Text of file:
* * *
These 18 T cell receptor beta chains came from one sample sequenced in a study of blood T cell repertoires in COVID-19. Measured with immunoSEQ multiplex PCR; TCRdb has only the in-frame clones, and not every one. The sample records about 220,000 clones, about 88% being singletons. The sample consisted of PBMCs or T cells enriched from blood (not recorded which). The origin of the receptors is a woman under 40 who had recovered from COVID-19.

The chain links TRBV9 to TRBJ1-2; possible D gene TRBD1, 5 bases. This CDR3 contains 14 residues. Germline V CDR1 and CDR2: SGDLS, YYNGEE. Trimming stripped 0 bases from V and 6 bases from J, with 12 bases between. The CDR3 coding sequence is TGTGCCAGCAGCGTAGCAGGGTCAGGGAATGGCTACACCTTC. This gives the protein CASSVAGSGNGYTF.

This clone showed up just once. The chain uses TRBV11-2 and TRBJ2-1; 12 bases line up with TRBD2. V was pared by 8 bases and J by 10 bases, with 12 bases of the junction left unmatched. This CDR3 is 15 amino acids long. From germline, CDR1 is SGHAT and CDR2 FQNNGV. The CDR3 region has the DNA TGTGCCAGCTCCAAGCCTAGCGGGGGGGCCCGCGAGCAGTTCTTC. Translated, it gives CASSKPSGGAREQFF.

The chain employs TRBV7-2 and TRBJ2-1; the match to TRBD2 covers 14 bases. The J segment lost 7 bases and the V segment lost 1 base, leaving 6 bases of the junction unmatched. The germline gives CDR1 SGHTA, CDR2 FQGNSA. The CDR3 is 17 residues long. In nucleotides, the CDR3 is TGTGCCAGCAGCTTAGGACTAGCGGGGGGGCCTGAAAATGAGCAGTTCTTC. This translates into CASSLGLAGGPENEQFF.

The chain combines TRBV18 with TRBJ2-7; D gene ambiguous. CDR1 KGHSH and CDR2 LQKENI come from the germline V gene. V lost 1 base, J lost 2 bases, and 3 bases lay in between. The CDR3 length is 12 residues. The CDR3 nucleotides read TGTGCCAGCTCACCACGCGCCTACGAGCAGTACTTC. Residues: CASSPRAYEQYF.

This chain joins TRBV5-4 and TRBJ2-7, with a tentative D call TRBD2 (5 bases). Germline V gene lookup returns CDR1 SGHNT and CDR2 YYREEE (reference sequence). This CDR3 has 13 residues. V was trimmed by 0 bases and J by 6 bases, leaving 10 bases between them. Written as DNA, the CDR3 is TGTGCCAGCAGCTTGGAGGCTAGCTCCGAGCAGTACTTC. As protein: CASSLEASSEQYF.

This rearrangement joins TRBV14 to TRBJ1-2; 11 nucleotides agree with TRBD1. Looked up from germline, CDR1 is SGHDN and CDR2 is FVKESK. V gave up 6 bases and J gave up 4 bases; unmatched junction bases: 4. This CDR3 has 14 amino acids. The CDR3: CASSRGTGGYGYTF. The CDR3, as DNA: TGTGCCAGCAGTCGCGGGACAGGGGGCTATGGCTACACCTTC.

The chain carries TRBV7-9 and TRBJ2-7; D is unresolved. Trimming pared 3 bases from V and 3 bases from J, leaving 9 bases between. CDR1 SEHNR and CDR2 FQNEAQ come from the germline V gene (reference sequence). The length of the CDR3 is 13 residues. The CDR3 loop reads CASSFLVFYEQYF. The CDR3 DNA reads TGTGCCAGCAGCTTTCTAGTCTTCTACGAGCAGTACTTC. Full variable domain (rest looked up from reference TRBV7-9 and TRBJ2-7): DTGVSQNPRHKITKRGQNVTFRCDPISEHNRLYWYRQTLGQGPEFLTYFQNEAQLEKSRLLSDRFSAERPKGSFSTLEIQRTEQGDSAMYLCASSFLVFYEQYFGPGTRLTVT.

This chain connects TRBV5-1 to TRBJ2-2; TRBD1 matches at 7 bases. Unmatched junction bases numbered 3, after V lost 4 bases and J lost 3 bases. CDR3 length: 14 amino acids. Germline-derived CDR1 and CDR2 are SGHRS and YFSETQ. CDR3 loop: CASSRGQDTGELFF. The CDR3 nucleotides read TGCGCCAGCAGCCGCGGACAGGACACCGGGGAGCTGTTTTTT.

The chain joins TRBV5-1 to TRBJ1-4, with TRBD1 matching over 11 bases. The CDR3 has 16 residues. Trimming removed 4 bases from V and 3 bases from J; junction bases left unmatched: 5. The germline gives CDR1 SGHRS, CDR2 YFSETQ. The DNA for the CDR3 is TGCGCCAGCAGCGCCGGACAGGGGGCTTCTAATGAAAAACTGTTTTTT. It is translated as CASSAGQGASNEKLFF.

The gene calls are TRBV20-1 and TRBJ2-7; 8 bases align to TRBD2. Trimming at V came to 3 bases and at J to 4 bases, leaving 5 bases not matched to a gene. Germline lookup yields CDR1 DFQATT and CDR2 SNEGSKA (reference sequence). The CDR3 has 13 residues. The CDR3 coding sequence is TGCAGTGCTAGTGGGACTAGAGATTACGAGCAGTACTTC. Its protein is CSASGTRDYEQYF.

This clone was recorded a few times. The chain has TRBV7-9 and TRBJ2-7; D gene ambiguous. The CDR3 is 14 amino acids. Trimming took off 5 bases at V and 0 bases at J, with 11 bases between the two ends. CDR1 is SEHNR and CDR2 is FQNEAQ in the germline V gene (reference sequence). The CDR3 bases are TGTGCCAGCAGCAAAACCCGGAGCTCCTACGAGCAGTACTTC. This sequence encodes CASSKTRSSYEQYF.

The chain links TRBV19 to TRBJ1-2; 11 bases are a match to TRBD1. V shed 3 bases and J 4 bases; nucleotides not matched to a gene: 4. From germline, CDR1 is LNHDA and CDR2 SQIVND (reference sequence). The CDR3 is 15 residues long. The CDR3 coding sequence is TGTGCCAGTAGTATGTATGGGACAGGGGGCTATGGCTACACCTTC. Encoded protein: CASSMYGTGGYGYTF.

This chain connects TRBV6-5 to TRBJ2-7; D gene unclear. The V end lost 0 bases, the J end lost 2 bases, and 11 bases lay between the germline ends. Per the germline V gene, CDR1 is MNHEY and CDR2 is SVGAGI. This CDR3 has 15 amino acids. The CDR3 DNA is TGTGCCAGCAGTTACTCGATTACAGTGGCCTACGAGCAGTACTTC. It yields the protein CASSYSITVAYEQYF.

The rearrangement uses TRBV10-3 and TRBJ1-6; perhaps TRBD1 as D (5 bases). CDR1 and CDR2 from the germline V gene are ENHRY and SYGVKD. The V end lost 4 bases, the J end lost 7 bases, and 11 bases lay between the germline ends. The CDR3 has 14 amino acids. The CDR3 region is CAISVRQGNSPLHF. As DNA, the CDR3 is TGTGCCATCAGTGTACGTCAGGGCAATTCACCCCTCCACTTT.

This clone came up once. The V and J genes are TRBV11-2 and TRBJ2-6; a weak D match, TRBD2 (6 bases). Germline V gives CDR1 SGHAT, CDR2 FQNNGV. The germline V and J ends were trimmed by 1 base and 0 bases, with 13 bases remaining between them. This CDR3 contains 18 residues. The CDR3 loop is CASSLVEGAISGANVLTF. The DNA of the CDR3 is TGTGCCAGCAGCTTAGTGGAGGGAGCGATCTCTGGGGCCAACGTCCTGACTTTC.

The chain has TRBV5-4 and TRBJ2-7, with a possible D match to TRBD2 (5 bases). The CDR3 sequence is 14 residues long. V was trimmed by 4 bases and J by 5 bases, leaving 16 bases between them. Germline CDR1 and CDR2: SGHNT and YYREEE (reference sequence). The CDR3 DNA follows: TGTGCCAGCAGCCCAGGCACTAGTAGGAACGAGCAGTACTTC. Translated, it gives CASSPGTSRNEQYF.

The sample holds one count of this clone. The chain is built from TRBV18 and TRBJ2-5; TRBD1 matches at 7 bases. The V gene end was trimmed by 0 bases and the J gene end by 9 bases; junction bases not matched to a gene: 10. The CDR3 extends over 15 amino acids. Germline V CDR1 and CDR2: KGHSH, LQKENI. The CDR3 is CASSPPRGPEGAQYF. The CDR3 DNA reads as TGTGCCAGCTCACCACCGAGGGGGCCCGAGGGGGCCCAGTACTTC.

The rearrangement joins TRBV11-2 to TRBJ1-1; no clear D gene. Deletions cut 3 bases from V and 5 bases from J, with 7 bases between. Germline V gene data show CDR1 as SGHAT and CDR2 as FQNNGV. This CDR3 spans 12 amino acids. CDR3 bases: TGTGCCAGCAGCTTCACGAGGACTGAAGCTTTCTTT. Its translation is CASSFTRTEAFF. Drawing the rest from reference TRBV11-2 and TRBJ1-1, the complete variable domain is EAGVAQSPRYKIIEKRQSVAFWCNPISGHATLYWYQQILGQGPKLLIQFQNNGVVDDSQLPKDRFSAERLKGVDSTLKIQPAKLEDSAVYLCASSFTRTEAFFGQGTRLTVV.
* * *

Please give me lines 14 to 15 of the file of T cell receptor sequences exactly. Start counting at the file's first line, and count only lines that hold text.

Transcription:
This chain connects TRBV6-5 to TRBJ2-7; D gene unclear. The V end lost 0 bases, the J end lost 2 bases, and 11 bases lay between the germline ends. Per the germline V gene, CDR1 is MNHEY and CDR2 is SVGAGI. This CDR3 has 15 amino acids. The CDR3 DNA is TGTGCCAGCAGTTACTCGATTACAGTGGCCTACGAGCAGTACTTC. It yields the protein CASSYSITVAYEQYF.

The rearrangement uses TRBV10-3 and TRBJ1-6; perhaps TRBD1 as D (5 bases). CDR1 and CDR2 from the germline V gene are ENHRY and SYGVKD. The V end lost 4 bases, the J end lost 7 bases, and 11 bases lay between the germline ends. The CDR3 has 14 amino acids. The CDR3 region is CAISVRQGNSPLHF. As DNA, the CDR3 is TGTGCCATCAGTGTACGTCAGGGCAATTCACCCCTCCACTTT.